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Monday, May 10, 2010

In a parent's best interests

This morning I dealt with a question about a customer who was acting under an Enduring Power of Attorney for his mother. Mother has an investment account at one of our branches. The son came into the branch with the Enduring Power of Attorney (and there are no questions about its validity) and wants to use it to put his name and the names of all his siblings on his mother's account.

He's getting pushback from the personnel at the bank, and is wondering why. His point of view is that his mother gave him full control of all her money and he can do whatever he wants with it.

The problem is that an attorney under an Enduring Power of Attorney is supposed to be acting in the best interests of the person who appointed him or her. How is putting a handful of names on his mother's investments acting in her best interests?

I think this customer is looking ahead to the day when his mother passes away, and believes that putting the funds in joint names would ensure that they pass equally to all of the children. However it is the nature of joint funds that works against him while his mother is alive. The fact that the funds are joint means that any one of the people whose names are on the account has access to the money. This is certainly not in the mother's best interests to have her nest egg vulnerable like that. And if you think a person's own children won't take her money, think again. Statistics are against you on that one.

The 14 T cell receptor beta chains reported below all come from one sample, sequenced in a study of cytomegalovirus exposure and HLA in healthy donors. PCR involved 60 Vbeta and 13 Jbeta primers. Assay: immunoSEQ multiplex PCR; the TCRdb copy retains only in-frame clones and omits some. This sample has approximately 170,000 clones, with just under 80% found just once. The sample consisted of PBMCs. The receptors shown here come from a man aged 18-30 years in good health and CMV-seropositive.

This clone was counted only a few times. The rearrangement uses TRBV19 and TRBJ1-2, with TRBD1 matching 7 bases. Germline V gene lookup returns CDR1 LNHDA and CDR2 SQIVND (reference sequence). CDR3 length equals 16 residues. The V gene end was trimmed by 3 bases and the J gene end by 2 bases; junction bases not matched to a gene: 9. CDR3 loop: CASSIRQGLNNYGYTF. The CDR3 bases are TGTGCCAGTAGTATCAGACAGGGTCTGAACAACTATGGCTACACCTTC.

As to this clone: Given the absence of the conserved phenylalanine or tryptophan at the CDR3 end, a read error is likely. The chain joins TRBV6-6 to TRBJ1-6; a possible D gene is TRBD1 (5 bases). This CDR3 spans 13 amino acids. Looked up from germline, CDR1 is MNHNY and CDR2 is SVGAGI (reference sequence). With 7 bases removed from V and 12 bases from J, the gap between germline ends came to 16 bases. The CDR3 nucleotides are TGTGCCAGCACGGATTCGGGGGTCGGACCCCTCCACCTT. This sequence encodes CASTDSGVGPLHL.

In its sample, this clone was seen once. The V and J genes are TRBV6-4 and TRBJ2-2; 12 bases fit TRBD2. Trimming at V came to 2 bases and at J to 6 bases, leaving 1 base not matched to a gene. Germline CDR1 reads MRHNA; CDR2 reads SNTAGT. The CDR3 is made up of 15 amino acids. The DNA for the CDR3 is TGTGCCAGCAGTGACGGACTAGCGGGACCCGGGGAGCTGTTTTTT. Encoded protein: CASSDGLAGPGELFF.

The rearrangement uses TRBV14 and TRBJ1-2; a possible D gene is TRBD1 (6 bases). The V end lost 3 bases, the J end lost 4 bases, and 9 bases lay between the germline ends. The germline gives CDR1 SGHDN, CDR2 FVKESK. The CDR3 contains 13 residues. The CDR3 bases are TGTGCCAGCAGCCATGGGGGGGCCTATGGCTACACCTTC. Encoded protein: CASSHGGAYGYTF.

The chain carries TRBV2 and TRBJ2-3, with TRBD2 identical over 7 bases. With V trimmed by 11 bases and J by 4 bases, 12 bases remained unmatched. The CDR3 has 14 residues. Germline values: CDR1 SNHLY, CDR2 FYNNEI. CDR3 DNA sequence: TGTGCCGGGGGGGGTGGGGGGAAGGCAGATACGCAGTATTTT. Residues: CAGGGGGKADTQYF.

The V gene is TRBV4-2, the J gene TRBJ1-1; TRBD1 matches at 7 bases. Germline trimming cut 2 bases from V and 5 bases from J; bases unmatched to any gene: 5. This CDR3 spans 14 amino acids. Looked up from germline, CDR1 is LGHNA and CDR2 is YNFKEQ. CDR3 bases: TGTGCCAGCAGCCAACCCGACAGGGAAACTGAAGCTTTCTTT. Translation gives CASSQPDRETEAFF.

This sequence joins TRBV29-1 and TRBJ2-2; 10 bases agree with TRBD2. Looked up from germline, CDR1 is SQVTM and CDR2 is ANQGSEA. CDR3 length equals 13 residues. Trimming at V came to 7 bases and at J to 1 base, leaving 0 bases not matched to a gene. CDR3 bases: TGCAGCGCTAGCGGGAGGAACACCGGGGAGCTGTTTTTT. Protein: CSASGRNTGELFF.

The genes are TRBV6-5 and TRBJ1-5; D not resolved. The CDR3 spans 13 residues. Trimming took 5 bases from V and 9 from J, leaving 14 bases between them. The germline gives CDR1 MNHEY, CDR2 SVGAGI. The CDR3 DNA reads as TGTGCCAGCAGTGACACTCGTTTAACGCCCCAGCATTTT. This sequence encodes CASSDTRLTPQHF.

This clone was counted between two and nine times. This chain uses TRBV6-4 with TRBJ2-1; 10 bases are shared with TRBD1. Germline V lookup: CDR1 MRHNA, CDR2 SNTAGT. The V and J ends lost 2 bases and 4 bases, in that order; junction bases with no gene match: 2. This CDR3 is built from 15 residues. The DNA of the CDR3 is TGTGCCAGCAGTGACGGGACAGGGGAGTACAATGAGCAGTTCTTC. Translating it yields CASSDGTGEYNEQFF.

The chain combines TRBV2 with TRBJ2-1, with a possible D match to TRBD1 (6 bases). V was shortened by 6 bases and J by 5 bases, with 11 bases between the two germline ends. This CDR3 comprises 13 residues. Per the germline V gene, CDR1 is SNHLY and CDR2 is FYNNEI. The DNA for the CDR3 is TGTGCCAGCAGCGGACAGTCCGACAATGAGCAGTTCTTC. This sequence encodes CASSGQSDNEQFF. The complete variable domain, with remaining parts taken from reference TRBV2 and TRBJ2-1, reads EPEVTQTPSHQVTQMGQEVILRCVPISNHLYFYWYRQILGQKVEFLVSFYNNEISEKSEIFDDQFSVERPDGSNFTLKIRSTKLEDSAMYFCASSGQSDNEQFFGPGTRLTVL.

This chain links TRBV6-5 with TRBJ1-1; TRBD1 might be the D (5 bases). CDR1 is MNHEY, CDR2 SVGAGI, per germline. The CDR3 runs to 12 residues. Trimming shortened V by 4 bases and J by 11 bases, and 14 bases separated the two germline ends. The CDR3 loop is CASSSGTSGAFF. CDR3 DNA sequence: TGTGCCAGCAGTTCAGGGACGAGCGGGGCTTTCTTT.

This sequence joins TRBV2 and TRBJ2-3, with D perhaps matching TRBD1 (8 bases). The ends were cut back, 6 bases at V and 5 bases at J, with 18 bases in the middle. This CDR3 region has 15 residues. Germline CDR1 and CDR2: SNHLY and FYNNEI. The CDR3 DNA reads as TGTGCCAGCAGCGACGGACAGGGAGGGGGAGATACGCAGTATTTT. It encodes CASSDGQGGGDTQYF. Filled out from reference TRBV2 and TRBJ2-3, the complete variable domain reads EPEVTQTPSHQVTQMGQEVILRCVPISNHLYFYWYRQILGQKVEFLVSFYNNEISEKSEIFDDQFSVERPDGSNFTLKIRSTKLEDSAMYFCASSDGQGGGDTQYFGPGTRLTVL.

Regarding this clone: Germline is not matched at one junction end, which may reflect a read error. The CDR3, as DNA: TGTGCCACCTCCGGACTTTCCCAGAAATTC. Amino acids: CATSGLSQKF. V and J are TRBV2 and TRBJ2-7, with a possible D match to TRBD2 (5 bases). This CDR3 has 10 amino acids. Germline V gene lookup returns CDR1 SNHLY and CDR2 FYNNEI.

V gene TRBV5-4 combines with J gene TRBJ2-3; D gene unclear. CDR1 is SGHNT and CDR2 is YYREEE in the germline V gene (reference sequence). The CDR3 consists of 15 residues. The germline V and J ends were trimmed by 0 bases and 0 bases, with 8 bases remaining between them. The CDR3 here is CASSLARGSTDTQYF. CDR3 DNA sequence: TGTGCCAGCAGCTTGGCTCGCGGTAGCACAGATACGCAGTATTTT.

There is also the whole issue about imposing estate planning on the mother. If she has made a Will, she may have left those investments to someone. It may or may not be her children equally. The son should not try to circumvent the mother's right to choose what she does with her estate after she passes away, as that is not in her best interests either.

I don't believe this customer is greedy or in any way dishonest. I think he is not aware of the limitations of an Attorney under a Power of Attorney. He isn't alone; it's not really a well-understood job. Anyone taking on this role should realize that every single transaction he or she makes with another person's money must be in that person's best interest. Perhaps he also doesn't realize that if one of his siblings takes the mother's money, the attorney might be personally liable for the loss.

If you are acting as an attorney, please ask for guidance.

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